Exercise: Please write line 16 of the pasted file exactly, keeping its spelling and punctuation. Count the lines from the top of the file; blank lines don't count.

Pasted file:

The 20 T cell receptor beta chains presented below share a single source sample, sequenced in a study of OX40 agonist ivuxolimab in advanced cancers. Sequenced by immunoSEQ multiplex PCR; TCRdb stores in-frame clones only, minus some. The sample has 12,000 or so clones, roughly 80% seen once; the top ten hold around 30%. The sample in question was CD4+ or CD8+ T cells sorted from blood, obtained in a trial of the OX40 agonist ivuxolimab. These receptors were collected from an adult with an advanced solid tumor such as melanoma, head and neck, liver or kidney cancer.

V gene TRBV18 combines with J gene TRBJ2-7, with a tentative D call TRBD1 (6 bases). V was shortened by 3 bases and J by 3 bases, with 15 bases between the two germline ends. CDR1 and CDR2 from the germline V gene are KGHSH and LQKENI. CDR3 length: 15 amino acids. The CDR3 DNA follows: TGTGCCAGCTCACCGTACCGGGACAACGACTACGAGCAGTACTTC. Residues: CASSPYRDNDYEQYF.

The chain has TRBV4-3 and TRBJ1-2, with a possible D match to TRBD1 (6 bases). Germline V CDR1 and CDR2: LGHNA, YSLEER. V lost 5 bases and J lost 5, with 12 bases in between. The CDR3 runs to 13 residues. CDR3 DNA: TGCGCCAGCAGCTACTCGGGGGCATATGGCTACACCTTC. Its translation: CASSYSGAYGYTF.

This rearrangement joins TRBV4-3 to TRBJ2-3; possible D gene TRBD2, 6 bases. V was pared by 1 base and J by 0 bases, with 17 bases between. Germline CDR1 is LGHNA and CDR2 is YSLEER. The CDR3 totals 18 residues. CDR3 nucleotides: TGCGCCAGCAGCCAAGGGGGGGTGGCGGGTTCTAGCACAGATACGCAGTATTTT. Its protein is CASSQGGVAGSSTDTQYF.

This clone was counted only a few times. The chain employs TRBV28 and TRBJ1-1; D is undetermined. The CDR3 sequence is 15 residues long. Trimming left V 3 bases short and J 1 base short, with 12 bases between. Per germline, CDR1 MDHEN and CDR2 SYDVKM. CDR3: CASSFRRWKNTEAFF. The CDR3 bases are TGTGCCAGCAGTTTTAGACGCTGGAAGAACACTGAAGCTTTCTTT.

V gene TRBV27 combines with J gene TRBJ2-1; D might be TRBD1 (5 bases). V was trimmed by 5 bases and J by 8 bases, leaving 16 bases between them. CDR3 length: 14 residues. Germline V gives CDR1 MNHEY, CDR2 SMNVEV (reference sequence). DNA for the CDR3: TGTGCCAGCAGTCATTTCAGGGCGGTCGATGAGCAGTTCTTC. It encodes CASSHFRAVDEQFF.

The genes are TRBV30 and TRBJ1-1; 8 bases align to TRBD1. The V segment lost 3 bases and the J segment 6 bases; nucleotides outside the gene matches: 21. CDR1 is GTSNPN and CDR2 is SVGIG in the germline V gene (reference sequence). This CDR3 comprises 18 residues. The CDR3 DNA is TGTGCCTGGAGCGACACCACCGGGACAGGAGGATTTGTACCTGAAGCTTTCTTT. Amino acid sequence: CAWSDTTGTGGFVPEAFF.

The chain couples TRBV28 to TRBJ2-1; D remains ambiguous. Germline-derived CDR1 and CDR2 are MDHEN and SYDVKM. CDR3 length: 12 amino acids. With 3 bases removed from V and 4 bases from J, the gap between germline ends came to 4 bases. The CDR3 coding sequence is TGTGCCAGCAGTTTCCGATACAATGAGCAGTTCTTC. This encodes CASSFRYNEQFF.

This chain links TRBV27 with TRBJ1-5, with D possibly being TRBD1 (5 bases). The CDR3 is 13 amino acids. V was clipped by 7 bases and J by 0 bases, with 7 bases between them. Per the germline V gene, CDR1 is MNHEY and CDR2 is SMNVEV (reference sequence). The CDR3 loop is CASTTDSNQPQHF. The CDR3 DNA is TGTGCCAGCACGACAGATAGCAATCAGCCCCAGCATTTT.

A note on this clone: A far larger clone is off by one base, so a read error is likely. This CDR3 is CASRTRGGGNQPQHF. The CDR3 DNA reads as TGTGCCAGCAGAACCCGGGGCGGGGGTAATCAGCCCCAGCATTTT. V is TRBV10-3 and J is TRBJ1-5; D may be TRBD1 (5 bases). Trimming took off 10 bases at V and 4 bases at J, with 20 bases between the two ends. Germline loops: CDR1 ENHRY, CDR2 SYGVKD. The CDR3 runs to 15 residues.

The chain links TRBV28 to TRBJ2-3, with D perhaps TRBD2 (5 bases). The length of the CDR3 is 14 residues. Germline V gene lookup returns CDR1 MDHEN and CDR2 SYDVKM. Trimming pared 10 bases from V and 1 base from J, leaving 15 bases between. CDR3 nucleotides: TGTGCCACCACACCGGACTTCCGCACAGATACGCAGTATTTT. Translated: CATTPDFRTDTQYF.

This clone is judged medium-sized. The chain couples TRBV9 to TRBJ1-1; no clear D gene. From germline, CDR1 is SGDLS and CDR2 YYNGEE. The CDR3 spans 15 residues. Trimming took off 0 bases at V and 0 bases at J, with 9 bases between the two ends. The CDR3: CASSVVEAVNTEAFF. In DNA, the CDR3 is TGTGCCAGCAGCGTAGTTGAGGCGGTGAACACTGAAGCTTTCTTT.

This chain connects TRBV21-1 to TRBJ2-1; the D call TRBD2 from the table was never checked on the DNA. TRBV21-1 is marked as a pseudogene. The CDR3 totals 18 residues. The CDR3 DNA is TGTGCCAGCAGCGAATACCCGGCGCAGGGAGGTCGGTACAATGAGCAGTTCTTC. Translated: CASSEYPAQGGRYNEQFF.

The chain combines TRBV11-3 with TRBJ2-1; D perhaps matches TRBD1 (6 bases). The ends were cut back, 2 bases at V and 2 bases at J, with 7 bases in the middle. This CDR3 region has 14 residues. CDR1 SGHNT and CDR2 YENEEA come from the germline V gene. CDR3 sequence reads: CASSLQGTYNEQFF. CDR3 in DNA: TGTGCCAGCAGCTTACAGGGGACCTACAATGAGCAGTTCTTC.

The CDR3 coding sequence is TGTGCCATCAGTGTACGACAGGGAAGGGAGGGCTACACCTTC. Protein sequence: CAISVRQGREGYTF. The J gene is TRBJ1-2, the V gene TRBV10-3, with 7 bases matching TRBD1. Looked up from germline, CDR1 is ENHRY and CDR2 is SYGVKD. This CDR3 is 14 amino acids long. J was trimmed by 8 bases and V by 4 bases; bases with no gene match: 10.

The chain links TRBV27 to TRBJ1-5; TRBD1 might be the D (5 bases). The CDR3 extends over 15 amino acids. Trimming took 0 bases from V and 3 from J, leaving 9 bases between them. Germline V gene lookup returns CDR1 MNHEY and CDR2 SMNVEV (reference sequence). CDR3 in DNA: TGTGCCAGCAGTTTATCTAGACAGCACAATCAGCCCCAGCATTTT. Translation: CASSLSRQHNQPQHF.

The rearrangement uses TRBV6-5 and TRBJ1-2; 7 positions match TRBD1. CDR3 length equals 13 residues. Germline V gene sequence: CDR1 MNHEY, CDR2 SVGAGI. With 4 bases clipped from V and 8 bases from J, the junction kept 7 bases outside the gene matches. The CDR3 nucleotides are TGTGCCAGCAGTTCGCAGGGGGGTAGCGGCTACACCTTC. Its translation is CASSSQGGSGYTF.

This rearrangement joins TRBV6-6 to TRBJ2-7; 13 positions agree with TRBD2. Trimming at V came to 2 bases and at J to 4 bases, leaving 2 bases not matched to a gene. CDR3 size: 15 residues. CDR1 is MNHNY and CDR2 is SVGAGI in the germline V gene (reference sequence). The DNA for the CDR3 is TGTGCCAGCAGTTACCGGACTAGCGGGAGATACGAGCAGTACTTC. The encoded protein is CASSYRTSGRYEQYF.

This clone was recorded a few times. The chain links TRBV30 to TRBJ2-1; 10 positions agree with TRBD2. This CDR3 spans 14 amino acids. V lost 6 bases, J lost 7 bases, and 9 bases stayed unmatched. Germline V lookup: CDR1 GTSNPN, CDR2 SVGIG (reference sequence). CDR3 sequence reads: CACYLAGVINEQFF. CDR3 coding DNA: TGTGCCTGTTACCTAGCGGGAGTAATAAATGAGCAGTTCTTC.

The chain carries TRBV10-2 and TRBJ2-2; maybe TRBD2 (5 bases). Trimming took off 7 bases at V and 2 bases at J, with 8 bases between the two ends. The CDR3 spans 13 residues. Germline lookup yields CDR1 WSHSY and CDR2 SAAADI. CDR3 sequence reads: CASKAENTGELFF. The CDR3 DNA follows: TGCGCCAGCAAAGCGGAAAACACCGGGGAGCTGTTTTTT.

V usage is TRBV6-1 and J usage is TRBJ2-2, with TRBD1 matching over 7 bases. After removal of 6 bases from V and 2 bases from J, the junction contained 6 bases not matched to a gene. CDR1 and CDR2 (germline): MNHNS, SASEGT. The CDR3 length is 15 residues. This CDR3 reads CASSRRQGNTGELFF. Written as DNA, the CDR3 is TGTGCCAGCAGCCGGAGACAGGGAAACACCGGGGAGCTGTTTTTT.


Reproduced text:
The chain links TRBV27 to TRBJ1-5; TRBD1 might be the D (5 bases). The CDR3 extends over 15 amino acids. Trimming took 0 bases from V and 3 from J, leaving 9 bases between them. Germline V gene lookup returns CDR1 MNHEY and CDR2 SMNVEV (reference sequence). CDR3 in DNA: TGTGCCAGCAGTTTATCTAGACAGCACAATCAGCCCCAGCATTTT. Translation: CASSLSRQHNQPQHF.